Saturday, April 28, 2012

Tor rips up the rulebook on digital rights management

Authors, agents and retailers welcome science fiction publisher's announcement that its entire ebook list is to become DRM-free

Charles Stross
Sci-fi author Charlie Stross believes that Tor's decision to make its ebook list DRM-free will benefit readers and retailers alike

Tor, the world's biggest science fiction publisher and home to authors including Orson Scott Card, China Miéville and Cory Doctorow, has shaken publishing with the news that its entire list of ebooks is to be made digital rights management-free.
Tor, whose parent company Macmillan is currently fighting a lawsuit over accusations of ebook price fixing, is the first major publisher to drop digital rights management (DRM) from its ebooks, and the move prompted predictions that others would soon follow suit. JK Rowling's recently launched ebooks, sold exclusively from her site Pottermore, are already DRM-free.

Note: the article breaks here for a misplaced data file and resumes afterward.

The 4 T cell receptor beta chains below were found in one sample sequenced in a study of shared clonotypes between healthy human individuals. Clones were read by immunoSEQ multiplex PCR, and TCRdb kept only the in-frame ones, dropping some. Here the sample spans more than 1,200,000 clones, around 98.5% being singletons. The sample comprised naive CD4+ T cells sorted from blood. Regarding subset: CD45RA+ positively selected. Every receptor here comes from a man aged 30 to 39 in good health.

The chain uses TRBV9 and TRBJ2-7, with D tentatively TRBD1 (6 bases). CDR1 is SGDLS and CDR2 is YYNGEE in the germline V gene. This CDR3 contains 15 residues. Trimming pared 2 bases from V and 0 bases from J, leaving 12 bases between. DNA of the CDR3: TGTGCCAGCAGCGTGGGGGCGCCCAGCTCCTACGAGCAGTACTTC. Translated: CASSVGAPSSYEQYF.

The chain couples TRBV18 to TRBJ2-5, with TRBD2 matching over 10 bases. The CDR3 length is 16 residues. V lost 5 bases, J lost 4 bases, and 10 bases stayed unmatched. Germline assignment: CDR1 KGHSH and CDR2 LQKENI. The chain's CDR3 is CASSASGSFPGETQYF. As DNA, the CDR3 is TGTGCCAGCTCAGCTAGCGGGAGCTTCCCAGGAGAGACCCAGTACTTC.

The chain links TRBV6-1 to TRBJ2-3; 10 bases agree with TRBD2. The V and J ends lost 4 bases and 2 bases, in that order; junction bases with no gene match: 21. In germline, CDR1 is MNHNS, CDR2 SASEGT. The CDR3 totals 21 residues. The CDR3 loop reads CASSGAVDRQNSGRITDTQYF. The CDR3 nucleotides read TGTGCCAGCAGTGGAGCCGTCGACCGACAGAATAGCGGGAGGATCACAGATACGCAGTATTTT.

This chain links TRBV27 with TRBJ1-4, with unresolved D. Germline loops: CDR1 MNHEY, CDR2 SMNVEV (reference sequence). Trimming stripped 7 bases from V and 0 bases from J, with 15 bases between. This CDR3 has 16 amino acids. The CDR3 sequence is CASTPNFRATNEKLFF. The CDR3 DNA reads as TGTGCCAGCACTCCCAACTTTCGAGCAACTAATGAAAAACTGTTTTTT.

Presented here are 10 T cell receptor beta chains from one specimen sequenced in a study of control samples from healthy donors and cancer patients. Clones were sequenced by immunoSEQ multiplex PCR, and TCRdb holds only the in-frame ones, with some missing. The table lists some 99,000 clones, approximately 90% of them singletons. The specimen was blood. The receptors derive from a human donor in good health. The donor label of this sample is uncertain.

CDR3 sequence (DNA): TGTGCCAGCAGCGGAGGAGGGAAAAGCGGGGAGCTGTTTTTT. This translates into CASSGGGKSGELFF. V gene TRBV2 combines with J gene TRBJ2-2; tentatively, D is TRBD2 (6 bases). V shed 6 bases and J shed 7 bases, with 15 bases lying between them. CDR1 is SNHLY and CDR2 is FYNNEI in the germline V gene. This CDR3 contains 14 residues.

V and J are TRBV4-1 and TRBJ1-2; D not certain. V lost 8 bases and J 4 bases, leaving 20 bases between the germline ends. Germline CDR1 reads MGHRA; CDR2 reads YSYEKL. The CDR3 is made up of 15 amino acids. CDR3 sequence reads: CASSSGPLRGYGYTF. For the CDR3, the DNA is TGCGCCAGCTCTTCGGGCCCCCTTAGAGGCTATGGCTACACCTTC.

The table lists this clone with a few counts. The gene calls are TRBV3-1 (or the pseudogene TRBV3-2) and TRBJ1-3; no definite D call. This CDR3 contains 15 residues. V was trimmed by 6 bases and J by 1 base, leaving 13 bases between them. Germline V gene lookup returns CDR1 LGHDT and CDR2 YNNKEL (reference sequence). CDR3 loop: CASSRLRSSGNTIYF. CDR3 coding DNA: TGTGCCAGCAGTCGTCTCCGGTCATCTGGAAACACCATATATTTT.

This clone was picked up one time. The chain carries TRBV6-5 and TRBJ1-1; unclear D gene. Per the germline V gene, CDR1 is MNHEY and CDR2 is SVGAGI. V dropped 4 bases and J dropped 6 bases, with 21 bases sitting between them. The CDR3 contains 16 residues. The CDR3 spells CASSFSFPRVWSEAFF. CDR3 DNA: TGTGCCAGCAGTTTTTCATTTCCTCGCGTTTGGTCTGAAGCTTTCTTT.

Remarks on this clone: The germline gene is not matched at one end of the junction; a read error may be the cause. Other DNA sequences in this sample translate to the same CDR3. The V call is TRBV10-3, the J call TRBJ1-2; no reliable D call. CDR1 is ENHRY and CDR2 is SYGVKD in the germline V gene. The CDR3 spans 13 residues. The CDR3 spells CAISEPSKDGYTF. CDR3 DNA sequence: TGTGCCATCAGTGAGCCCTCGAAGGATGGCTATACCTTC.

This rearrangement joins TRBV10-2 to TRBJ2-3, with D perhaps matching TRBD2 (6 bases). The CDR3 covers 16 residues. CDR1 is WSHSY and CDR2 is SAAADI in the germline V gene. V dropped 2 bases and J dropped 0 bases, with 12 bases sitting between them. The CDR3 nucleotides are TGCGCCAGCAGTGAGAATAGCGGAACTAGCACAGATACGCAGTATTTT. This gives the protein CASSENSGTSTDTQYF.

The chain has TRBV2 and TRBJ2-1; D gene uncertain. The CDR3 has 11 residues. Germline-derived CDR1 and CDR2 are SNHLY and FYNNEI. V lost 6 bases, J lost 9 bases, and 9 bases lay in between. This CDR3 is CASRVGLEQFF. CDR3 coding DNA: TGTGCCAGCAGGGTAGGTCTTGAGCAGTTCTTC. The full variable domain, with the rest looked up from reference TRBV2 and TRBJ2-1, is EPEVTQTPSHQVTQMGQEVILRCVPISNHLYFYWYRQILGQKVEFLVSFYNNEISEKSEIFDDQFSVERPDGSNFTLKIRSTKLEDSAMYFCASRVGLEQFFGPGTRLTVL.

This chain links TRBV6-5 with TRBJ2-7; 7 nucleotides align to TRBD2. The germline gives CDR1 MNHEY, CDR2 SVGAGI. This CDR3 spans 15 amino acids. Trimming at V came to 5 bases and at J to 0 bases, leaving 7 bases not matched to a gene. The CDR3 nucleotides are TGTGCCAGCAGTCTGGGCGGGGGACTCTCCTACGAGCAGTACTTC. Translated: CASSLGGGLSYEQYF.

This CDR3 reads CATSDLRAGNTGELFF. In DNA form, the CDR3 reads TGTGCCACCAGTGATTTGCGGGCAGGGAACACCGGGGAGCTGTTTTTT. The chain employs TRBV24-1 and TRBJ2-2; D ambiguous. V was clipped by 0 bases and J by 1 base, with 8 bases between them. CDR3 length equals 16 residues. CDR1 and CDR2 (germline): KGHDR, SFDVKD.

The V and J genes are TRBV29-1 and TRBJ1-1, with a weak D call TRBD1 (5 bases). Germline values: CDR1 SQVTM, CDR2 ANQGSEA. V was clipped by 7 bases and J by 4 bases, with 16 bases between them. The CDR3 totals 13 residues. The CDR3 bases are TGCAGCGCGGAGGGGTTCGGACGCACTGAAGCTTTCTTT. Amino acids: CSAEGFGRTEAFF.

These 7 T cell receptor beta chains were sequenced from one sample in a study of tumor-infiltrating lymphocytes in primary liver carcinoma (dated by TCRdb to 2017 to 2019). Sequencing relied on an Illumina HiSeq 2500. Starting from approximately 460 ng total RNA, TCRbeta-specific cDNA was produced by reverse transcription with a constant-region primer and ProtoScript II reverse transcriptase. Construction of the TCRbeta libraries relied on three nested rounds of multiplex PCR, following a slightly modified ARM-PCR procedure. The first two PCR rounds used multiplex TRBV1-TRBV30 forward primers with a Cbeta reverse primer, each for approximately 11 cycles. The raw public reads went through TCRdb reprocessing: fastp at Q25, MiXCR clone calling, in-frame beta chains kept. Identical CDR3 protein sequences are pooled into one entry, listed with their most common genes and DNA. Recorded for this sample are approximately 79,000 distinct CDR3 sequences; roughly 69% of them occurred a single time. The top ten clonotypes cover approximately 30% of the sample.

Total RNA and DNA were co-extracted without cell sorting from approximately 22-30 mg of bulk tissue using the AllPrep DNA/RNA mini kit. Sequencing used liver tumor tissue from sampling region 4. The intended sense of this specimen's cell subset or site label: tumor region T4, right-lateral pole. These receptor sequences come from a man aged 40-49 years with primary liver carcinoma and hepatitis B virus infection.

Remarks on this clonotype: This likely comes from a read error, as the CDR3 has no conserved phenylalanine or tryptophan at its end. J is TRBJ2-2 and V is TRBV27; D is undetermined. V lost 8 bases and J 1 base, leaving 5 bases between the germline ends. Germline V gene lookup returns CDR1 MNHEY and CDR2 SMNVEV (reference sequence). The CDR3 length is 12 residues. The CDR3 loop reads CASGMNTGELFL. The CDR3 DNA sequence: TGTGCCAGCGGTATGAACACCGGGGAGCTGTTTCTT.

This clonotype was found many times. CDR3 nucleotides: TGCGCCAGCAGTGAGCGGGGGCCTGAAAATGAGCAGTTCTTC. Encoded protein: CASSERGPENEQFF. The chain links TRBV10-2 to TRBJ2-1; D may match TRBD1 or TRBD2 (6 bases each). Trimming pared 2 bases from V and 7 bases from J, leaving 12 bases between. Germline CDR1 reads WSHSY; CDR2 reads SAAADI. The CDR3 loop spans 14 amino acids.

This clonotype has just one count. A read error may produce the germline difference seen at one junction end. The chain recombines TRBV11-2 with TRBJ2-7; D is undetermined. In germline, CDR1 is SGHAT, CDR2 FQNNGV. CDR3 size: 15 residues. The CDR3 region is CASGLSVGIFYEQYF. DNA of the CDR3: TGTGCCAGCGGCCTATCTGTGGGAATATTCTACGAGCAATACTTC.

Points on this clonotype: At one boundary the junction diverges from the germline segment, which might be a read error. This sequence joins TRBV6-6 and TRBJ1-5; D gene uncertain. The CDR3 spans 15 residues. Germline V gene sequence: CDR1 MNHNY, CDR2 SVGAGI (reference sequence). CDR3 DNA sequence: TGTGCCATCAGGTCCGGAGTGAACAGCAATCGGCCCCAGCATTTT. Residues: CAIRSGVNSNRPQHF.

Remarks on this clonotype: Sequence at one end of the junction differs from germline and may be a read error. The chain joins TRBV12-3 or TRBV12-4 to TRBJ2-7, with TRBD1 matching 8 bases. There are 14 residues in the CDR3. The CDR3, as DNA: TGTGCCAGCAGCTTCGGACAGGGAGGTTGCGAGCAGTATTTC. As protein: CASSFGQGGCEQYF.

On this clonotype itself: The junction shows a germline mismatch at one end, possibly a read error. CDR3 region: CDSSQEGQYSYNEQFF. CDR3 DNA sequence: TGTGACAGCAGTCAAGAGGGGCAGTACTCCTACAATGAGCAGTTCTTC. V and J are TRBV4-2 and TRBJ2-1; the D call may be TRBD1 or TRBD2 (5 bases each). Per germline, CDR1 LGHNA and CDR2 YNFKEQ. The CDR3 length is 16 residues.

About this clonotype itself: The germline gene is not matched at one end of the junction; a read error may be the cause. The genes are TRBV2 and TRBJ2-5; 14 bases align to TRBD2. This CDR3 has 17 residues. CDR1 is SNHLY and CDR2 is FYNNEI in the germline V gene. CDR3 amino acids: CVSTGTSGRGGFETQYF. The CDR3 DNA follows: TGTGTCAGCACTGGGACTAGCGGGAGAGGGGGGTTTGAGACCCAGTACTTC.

DRM is the way publishers currently protect their ebooks from piracy; it limits the sharing of titles between electronic devices.
The decision will cover Tor, Forge, Orb, Starscape and Tor Teen ebooks from July 2012, the publisher said, as well as Tor UK titles. "Our authors and readers have been asking for this for a long time," said president and publisher Tom Doherty. "They're a technically sophisticated bunch, and DRM is a constant annoyance to them. It prevents them from using legitimately-purchased ebooks in perfectly legal ways, like moving them from one kind of ereader to another."
"The pressure to do it has come from readers and authors," agreed Jeremy Trevathan, publisher at Tor UK's parent Pan Macmillan. "It's partly prompted by the launch of Pottermore, which JK Rowling has made completely DRM-free. The evidence from there seems to be that in fact piracy has gone down."
Full story at The Guardian

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